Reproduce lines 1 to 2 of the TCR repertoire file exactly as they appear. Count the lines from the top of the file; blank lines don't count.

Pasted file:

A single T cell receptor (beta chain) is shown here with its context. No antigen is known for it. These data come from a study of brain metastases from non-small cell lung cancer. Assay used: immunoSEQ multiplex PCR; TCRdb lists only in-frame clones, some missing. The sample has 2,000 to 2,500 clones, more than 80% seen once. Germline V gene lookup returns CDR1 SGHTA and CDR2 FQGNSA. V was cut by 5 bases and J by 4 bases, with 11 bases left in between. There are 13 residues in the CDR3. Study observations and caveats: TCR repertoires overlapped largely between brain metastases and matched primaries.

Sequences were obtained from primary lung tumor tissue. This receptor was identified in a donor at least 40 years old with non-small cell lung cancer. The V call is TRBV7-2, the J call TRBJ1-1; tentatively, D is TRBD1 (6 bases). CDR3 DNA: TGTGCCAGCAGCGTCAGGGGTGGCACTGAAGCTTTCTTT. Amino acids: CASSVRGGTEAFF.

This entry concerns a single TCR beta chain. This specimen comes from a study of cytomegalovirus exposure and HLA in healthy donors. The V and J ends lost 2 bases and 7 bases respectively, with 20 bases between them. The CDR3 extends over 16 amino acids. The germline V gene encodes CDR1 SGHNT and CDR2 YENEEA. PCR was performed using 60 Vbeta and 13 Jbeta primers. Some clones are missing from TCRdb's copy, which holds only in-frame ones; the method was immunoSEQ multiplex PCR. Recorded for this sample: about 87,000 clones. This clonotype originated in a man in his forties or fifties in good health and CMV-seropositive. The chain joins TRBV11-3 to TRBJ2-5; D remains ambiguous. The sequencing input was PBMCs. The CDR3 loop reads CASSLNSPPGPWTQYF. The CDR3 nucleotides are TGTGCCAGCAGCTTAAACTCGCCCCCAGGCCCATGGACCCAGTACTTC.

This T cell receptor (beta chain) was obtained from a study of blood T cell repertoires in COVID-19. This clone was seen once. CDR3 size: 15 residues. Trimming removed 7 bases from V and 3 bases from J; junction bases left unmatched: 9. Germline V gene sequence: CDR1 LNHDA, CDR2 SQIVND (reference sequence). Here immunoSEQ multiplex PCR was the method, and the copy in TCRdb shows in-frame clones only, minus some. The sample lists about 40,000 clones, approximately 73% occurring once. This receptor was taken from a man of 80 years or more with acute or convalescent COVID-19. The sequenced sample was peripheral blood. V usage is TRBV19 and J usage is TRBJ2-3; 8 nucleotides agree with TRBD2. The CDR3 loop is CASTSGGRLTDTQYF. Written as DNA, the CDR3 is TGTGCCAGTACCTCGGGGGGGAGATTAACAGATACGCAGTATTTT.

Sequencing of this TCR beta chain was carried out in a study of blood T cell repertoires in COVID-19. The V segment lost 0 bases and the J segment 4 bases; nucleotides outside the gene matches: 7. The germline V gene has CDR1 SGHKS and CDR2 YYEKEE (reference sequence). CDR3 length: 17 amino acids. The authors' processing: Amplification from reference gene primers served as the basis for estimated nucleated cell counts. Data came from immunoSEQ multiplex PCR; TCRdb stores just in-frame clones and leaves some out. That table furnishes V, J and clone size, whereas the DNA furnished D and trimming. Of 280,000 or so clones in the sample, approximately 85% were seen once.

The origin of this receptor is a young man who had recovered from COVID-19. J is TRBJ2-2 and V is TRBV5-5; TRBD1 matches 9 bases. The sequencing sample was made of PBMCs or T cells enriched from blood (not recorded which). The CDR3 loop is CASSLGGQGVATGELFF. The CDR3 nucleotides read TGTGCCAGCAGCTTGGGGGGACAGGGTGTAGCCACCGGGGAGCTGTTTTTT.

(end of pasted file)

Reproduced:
A single T cell receptor (beta chain) is shown here with its context. No antigen is known for it. These data come from a study of brain metastases from non-small cell lung cancer. Assay used: immunoSEQ multiplex PCR; TCRdb lists only in-frame clones, some missing. The sample has 2,000 to 2,500 clones, more than 80% seen once. Germline V gene lookup returns CDR1 SGHTA and CDR2 FQGNSA. V was cut by 5 bases and J by 4 bases, with 11 bases left in between. There are 13 residues in the CDR3. Study observations and caveats: TCR repertoires overlapped largely between brain metastases and matched primaries.

Sequences were obtained from primary lung tumor tissue. This receptor was identified in a donor at least 40 years old with non-small cell lung cancer. The V call is TRBV7-2, the J call TRBJ1-1; tentatively, D is TRBD1 (6 bases). CDR3 DNA: TGTGCCAGCAGCGTCAGGGGTGGCACTGAAGCTTTCTTT. Amino acids: CASSVRGGTEAFF.